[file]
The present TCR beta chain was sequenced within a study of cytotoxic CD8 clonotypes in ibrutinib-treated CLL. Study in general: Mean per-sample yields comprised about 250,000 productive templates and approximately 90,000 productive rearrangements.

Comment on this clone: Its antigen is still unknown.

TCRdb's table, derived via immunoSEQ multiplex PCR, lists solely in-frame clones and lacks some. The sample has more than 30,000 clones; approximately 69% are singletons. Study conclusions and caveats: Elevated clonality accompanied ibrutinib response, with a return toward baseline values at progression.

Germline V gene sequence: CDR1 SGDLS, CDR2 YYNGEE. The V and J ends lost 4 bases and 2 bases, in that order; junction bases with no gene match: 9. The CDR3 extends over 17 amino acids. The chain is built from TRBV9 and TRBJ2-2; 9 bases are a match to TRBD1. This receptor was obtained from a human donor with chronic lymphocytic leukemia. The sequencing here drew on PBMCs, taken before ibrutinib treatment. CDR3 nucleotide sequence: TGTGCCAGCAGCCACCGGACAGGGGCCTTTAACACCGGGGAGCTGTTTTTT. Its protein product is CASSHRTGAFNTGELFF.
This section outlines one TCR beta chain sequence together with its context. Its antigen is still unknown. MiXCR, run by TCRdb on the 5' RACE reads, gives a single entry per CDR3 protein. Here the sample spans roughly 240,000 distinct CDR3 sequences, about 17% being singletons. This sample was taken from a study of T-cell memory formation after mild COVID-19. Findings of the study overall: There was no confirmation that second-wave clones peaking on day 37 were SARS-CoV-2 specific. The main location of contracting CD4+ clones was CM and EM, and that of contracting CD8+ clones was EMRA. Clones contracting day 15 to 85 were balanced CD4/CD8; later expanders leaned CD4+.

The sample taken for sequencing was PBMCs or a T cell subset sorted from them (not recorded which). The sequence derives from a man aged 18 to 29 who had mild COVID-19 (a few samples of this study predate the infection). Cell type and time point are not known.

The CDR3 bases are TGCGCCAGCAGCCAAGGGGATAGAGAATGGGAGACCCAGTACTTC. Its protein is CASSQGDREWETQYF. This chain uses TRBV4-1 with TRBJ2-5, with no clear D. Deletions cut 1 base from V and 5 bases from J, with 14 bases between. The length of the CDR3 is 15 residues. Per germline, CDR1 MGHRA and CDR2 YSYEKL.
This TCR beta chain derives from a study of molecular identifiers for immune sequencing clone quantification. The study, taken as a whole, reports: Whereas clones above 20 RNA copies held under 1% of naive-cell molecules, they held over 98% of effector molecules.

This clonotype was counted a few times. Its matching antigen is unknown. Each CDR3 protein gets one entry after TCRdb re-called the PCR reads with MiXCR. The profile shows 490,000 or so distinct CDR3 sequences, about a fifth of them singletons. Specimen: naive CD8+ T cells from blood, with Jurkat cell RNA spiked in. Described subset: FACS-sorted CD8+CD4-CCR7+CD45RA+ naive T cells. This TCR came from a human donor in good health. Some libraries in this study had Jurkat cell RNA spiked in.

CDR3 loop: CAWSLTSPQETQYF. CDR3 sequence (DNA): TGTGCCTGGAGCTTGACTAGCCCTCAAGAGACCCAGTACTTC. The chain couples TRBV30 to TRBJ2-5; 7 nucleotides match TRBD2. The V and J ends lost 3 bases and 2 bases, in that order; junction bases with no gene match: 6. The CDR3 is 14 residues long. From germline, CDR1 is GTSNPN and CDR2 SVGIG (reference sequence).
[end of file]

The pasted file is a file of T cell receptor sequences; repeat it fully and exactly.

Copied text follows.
The present TCR beta chain was sequenced within a study of cytotoxic CD8 clonotypes in ibrutinib-treated CLL. Study in general: Mean per-sample yields comprised about 250,000 productive templates and approximately 90,000 productive rearrangements.

Comment on this clone: Its antigen is still unknown.

TCRdb's table, derived via immunoSEQ multiplex PCR, lists solely in-frame clones and lacks some. The sample has more than 30,000 clones; approximately 69% are singletons. Study conclusions and caveats: Elevated clonality accompanied ibrutinib response, with a return toward baseline values at progression.

Germline V gene sequence: CDR1 SGDLS, CDR2 YYNGEE. The V and J ends lost 4 bases and 2 bases, in that order; junction bases with no gene match: 9. The CDR3 extends over 17 amino acids. The chain is built from TRBV9 and TRBJ2-2; 9 bases are a match to TRBD1. This receptor was obtained from a human donor with chronic lymphocytic leukemia. The sequencing here drew on PBMCs, taken before ibrutinib treatment. CDR3 nucleotide sequence: TGTGCCAGCAGCCACCGGACAGGGGCCTTTAACACCGGGGAGCTGTTTTTT. Its protein product is CASSHRTGAFNTGELFF.
This section outlines one TCR beta chain sequence together with its context. Its antigen is still unknown. MiXCR, run by TCRdb on the 5' RACE reads, gives a single entry per CDR3 protein. Here the sample spans roughly 240,000 distinct CDR3 sequences, about 17% being singletons. This sample was taken from a study of T-cell memory formation after mild COVID-19. Findings of the study overall: There was no confirmation that second-wave clones peaking on day 37 were SARS-CoV-2 specific. The main location of contracting CD4+ clones was CM and EM, and that of contracting CD8+ clones was EMRA. Clones contracting day 15 to 85 were balanced CD4/CD8; later expanders leaned CD4+.

The sample taken for sequencing was PBMCs or a T cell subset sorted from them (not recorded which). The sequence derives from a man aged 18 to 29 who had mild COVID-19 (a few samples of this study predate the infection). Cell type and time point are not known.

The CDR3 bases are TGCGCCAGCAGCCAAGGGGATAGAGAATGGGAGACCCAGTACTTC. Its protein is CASSQGDREWETQYF. This chain uses TRBV4-1 with TRBJ2-5, with no clear D. Deletions cut 1 base from V and 5 bases from J, with 14 bases between. The length of the CDR3 is 15 residues. Per germline, CDR1 MGHRA and CDR2 YSYEKL.
This TCR beta chain derives from a study of molecular identifiers for immune sequencing clone quantification. The study, taken as a whole, reports: Whereas clones above 20 RNA copies held under 1% of naive-cell molecules, they held over 98% of effector molecules.

This clonotype was counted a few times. Its matching antigen is unknown. Each CDR3 protein gets one entry after TCRdb re-called the PCR reads with MiXCR. The profile shows 490,000 or so distinct CDR3 sequences, about a fifth of them singletons. Specimen: naive CD8+ T cells from blood, with Jurkat cell RNA spiked in. Described subset: FACS-sorted CD8+CD4-CCR7+CD45RA+ naive T cells. This TCR came from a human donor in good health. Some libraries in this study had Jurkat cell RNA spiked in.

CDR3 loop: CAWSLTSPQETQYF. CDR3 sequence (DNA): TGTGCCTGGAGCTTGACTAGCCCTCAAGAGACCCAGTACTTC. The chain couples TRBV30 to TRBJ2-5; 7 nucleotides match TRBD2. The V and J ends lost 3 bases and 2 bases, in that order; junction bases with no gene match: 6. The CDR3 is 14 residues long. From germline, CDR1 is GTSNPN and CDR2 SVGIG (reference sequence).